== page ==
Published on:

Under Washington law, a family member who is present at the scene of an accident in which a loved one was physically injured or arrives shortly thereafter may have a claim for negligent infliction of emotional distress (NIED).  A Washington appeals court recently reviewed a case to determine whether a plaintiff could bring an NIED claim when she knew about the accident before arriving at the scene.

motorcycleThe plaintiff’s husband died from injuries sustained in a motorcycle accident caused by an unknown driver. Her husband was riding motorcycles with some friends.  A van driving erratically passed them and then suddenly hit its brakes in front of the plaintiff’s husband, causing him to crash.  The van drove off, and the driver was never identified.

One of the other riders called the woman with the plaintiff and told her of the accident, saying they should come to the scene right away.  They got there shortly after the ambulance, approximately 10 to 15 minutes after they received the call.

Continue reading

Published on:

Threats of domestic violence should be taken seriously.  However, not all statements that suggest potential violence are true threats that can form the basis of a criminal conviction.  A Washington appeals court recently considered whether a statement that was made to a third party and that did not include a specific statement of an intent to harm was a true threat.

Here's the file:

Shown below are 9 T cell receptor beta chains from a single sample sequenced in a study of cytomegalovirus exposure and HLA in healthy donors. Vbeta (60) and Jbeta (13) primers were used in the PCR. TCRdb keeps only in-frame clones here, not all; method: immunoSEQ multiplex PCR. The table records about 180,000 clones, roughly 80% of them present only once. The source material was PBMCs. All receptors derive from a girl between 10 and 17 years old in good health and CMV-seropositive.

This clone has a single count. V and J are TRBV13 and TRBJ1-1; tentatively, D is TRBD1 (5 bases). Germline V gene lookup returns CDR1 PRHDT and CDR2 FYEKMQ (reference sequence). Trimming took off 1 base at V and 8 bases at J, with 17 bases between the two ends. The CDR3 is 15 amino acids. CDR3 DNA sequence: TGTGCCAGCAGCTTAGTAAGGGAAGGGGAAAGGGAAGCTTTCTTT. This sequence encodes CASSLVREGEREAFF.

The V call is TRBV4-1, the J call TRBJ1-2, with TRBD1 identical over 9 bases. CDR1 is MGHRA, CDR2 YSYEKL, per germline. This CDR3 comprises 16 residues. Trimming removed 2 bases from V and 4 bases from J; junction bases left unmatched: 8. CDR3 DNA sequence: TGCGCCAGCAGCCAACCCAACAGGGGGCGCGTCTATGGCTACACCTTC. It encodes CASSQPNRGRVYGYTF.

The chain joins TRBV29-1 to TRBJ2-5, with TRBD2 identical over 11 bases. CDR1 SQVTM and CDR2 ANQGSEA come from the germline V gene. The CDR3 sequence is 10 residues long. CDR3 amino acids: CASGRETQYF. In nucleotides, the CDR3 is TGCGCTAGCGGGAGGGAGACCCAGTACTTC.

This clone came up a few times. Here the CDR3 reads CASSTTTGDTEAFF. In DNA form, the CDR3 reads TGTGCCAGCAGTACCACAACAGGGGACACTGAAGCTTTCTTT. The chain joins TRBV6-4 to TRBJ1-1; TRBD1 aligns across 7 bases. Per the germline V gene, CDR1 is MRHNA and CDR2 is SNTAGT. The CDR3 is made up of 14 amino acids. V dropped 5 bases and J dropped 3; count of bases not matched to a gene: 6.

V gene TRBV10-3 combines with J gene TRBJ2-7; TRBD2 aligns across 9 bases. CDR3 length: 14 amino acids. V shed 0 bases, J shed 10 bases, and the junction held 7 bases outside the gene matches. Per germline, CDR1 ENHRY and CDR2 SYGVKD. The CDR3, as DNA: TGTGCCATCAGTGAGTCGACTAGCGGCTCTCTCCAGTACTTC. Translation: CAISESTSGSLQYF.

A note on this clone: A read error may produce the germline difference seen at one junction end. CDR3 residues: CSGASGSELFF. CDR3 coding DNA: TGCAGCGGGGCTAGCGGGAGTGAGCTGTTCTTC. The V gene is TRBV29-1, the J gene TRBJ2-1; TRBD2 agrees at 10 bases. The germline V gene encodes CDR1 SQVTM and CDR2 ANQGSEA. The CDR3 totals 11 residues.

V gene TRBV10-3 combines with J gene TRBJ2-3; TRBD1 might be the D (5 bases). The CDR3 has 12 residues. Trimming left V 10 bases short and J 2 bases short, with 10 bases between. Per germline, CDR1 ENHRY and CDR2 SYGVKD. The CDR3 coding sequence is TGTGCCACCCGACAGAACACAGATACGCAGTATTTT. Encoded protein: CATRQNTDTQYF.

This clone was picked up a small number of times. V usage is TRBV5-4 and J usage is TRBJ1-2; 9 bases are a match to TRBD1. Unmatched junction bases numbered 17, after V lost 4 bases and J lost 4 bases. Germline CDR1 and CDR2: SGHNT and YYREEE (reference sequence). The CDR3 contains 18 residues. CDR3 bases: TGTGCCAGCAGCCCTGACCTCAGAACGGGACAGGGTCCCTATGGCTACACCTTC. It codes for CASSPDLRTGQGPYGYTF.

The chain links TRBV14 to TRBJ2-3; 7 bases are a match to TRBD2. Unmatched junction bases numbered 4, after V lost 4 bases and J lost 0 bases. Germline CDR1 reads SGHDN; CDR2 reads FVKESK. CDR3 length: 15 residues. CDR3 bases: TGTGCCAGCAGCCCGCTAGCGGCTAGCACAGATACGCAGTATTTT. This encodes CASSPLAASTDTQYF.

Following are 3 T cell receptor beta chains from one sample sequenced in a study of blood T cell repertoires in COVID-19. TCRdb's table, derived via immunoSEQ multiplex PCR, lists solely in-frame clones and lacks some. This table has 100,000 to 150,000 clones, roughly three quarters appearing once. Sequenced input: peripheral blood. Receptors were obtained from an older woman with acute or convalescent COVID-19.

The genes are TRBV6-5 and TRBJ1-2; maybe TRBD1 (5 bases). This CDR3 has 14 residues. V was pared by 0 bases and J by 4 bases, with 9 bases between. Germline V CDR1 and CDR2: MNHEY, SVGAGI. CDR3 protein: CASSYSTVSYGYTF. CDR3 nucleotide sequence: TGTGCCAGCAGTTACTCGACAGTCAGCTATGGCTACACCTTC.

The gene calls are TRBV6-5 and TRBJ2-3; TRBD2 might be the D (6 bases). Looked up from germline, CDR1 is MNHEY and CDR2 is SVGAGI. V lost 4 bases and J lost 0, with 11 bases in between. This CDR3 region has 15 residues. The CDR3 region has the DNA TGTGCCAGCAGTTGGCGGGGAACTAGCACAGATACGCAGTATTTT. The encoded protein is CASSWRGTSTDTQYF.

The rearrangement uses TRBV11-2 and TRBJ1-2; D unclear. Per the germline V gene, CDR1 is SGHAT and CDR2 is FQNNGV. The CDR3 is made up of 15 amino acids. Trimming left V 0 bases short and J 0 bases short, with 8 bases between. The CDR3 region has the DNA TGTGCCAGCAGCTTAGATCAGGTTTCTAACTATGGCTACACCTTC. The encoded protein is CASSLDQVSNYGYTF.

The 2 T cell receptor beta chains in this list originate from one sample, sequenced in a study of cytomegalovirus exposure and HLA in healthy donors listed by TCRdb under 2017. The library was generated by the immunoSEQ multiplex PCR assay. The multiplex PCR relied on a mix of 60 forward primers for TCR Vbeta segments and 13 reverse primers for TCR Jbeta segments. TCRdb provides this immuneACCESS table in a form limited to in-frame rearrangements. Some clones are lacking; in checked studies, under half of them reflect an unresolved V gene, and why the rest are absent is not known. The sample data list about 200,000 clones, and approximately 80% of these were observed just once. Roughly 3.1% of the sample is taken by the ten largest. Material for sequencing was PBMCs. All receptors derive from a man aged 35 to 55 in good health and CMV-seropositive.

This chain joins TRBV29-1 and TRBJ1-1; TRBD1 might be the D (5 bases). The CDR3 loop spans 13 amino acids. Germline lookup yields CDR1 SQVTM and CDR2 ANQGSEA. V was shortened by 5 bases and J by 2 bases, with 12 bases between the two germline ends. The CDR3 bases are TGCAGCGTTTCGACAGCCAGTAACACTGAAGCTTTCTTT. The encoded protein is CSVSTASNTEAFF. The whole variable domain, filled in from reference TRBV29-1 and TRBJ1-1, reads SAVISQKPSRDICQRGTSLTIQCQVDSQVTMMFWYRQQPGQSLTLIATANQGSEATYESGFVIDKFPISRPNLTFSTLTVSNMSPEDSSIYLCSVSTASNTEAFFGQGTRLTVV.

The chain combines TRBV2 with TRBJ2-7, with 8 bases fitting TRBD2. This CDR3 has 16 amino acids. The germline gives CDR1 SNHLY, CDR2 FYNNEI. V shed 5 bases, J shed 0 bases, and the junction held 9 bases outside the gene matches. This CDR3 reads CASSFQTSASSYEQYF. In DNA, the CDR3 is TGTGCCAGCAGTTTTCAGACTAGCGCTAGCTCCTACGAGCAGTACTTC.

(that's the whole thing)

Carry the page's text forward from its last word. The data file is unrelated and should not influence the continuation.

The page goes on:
handcuffThe husband was convicted of two gross misdemeanor counts of harassment – domestic violence.  One of the counts was based upon a statement by the defendant to a third party.

According to the court’s opinion, there were issues of infidelity by both parties, and  the opinion references two extramarital relationships of the wife.  The first involved a neighbor in the same apartment complex as the couple who had also served in the military with the defendant.  The neighbor told the defendant about the affair and subsequently cut off most contact with the couple until the incident leading to the husband’s arrest.

Continue reading

Published on: